# Can light be canceled by merging with an inverted wave?

Can light waves be canceled by merging them with their inverted waves? Seems like it would violate conservation of energy but waves are added together when they overlap, right? Where is the flaw in this logic? I'm thinking polarized laser light, added to its opposite, might becomes dark again. -- Appreciating your collective wisdom.

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Yes - light waves can destructively interfere. This is the principle behind interferometers. There is no violation of energy conservation because the energy of two waves doesn't add. The energy is proportional to the square of the amplitude, and the amplitudes add so $E \sim \left( A_1 + A_2 \right)^2 \sim A_1^2 + A_2^2 + 2 A_1 \cdot A_2$. The third term is an interference term between the two waves which can be negative and cancel the others. – Michael Brown Jan 18 '13 at 2:21
@MichaelBrown that would make a pretty good answer. – David Z Jan 18 '13 at 2:47
Thank you Michael. Wow, physics is fun. Thanks for the term interferometer. Thus, we can make a wave with no amplitude by having two waves merge - and then use it to detect minor shifts in gravity, rotation etc because of the resulting distortions to the overlapped waves. Coool. – David Jan 18 '13 at 2:51
Possible duplicate: physics.stackexchange.com/questions/23930/… – Steve B Jan 18 '13 at 3:19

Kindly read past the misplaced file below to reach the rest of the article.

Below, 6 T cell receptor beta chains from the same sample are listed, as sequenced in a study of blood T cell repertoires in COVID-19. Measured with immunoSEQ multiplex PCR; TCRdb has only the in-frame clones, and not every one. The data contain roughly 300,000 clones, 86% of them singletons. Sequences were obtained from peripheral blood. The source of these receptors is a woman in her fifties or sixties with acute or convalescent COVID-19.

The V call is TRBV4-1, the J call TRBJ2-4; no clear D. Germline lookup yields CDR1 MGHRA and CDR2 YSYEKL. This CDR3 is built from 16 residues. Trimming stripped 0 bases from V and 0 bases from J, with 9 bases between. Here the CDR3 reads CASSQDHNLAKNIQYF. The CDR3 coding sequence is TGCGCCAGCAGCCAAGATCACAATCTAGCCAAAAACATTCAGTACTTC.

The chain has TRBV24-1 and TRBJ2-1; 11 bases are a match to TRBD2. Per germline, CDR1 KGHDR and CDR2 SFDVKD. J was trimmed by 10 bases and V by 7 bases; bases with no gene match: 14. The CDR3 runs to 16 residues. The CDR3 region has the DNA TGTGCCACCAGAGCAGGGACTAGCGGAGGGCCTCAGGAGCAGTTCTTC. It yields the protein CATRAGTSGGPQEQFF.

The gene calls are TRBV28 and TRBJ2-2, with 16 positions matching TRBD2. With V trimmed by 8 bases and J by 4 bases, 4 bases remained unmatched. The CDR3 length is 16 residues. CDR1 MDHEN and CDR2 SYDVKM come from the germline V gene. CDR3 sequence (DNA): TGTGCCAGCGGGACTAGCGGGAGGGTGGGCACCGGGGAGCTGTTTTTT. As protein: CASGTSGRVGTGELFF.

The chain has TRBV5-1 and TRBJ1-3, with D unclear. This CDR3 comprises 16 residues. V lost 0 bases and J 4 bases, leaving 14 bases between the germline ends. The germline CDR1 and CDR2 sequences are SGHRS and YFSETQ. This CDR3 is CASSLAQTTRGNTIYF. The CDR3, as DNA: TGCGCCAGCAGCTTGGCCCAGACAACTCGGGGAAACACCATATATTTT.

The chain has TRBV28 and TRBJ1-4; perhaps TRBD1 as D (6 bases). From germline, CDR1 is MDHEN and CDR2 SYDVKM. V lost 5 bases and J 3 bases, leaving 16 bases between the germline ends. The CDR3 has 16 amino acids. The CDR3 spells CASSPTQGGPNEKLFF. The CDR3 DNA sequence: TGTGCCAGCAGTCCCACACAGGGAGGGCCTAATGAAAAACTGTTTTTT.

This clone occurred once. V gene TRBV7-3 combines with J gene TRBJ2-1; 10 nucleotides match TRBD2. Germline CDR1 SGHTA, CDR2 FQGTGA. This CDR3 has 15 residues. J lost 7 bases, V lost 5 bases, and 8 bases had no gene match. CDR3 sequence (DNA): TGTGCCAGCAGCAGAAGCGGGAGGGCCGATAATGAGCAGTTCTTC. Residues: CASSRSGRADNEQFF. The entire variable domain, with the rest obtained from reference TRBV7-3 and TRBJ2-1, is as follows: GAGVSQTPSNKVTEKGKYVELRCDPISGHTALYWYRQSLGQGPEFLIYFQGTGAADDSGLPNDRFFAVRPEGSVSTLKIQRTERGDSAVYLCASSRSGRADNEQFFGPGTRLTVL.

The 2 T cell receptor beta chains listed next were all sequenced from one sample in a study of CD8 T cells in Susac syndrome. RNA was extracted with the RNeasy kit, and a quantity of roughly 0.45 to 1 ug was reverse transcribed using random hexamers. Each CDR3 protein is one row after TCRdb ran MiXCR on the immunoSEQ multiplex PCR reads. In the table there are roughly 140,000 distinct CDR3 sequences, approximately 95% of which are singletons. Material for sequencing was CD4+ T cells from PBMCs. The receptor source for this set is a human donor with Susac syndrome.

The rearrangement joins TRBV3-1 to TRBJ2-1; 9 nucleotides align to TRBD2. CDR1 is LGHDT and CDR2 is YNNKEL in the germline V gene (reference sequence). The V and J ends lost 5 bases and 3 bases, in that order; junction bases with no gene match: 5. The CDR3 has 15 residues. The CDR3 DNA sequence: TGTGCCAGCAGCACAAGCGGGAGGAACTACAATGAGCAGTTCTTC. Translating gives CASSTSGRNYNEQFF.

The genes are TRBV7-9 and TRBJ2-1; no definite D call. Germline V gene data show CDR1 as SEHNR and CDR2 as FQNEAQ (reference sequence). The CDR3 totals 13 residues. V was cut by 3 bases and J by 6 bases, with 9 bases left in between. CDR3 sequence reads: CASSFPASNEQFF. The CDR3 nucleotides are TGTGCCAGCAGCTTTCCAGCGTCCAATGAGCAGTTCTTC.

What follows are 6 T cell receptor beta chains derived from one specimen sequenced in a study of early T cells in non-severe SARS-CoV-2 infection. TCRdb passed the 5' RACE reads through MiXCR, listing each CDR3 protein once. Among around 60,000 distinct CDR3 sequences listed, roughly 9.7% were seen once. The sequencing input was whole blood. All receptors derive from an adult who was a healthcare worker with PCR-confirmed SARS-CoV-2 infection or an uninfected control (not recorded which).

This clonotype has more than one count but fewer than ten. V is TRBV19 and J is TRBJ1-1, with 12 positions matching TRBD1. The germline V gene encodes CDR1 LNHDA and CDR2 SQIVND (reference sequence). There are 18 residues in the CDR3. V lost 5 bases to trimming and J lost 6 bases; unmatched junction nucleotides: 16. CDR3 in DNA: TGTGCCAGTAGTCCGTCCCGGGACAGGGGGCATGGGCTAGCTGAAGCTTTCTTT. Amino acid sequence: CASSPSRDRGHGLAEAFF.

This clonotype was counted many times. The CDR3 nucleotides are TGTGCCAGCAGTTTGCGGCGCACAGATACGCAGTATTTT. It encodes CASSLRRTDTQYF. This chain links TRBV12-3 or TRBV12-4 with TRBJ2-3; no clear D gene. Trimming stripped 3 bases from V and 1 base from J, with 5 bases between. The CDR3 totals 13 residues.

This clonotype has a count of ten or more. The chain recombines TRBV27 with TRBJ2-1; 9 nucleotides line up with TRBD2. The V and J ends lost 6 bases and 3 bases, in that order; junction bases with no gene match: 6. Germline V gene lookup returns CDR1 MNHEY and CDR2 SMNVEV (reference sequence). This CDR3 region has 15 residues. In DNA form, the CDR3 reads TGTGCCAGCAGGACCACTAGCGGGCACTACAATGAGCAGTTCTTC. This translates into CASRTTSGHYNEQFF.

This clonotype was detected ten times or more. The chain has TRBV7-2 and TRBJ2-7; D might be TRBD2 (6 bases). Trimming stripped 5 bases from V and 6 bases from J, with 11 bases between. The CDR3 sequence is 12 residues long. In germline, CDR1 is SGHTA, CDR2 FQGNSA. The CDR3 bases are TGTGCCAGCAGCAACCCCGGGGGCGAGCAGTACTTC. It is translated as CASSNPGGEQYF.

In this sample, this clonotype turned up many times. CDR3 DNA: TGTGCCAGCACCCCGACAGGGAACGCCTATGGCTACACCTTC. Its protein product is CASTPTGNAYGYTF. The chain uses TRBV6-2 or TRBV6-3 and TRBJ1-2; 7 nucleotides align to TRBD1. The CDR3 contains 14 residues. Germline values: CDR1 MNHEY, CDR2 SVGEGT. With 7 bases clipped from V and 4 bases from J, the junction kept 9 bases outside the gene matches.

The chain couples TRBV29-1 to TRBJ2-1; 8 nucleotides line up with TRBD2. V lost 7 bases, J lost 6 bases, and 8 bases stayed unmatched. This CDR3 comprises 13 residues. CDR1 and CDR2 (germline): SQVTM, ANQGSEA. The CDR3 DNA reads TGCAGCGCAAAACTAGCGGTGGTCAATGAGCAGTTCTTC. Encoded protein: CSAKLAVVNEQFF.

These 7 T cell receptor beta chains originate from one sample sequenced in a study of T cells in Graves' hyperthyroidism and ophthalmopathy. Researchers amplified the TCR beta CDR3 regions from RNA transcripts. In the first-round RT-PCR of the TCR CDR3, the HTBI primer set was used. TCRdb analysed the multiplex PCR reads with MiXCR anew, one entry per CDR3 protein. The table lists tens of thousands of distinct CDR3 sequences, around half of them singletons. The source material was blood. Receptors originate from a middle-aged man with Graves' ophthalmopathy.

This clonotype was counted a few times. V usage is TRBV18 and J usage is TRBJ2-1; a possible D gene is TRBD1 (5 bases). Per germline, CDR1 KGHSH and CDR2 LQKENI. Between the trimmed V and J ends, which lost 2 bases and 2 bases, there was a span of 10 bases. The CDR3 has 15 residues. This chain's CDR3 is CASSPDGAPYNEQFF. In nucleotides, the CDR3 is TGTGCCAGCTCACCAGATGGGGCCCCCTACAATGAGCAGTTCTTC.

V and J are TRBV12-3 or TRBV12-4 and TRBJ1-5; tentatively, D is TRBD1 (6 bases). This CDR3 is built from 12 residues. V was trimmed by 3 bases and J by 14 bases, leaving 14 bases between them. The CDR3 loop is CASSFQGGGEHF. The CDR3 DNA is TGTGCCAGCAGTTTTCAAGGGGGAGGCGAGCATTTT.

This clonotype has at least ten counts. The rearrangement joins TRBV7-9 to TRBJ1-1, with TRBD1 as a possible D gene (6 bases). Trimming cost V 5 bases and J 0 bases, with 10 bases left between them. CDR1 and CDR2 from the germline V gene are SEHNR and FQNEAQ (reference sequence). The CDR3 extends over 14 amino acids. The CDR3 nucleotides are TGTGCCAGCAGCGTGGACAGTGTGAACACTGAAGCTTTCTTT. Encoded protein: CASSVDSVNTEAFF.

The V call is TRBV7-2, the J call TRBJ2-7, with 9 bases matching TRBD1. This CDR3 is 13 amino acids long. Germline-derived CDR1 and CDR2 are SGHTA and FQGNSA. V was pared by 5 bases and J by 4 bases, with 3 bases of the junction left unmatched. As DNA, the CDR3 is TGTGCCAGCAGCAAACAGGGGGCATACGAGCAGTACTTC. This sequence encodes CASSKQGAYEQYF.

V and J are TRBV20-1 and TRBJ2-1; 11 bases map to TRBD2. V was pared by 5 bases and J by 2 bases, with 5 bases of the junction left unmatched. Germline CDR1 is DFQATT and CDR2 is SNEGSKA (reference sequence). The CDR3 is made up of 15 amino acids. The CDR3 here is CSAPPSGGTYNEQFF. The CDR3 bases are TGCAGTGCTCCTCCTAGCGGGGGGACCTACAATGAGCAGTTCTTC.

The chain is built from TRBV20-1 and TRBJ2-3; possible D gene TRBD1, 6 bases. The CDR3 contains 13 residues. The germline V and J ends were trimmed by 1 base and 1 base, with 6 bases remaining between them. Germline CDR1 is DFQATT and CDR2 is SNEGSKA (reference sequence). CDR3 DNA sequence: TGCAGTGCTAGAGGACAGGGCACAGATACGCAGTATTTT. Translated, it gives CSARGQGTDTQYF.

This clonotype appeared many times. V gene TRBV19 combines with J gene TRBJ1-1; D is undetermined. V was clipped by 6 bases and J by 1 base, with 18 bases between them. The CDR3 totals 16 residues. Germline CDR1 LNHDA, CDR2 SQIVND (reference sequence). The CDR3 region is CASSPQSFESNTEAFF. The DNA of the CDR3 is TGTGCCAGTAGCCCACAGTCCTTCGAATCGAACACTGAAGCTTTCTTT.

Yes - light waves can destructively interfere. This is the principle behind interferometers. There is no violation of energy conservation because the energy of two waves doesn't add. The energy is proportional to the square of the amplitude, and the amplitudes add. So $E\sim\left(A_1+A_2\right)^2\sim A^2_1+A^2_2+2A_1\cdot A_2$. The third term is an interference term between the two waves which can be negative and cancel the other two terms.
There is a sense in which global cancellation is fine, but pointless. If you have one wave (take a scalar wave $\phi\left(x,y,x,t\right)$ instead of an electromagnetic wave for simplicity) $$\phi_1\left(x,y,x,t\right)$$ and another $$\phi_2\left(x,y,x,t\right)$$ which just happens to be $\phi_2 = -\phi_1$ everywhere at all times, then the sum of the two is clearly zero and you have global cancellation. But in a very trivial this is the same as there being no wave at all to start with. What you definitely cannot do is produce such a pair of waves from a source - a simple application of the wave equation in this instance shows that the source must vanish. So the whole idea of a global cancellation is trivial and pointless in practice. That is why I assumed you were referring to a local cancellation, but I should have been clear from the start.
Note that when $A_1$ and $A_2$ are in phase (both positive max or both negative max), you get extra energy. What ends up happening is that this doesn't cancel everywhere; it makes an interference pattern where it's higher energy some places but lower energy others. And if it interferes negatively when it strikes a surface, you get zero absorption on that surface - it all gets either reflected or it passes through. – Will Cross Jan 18 '13 at 4:16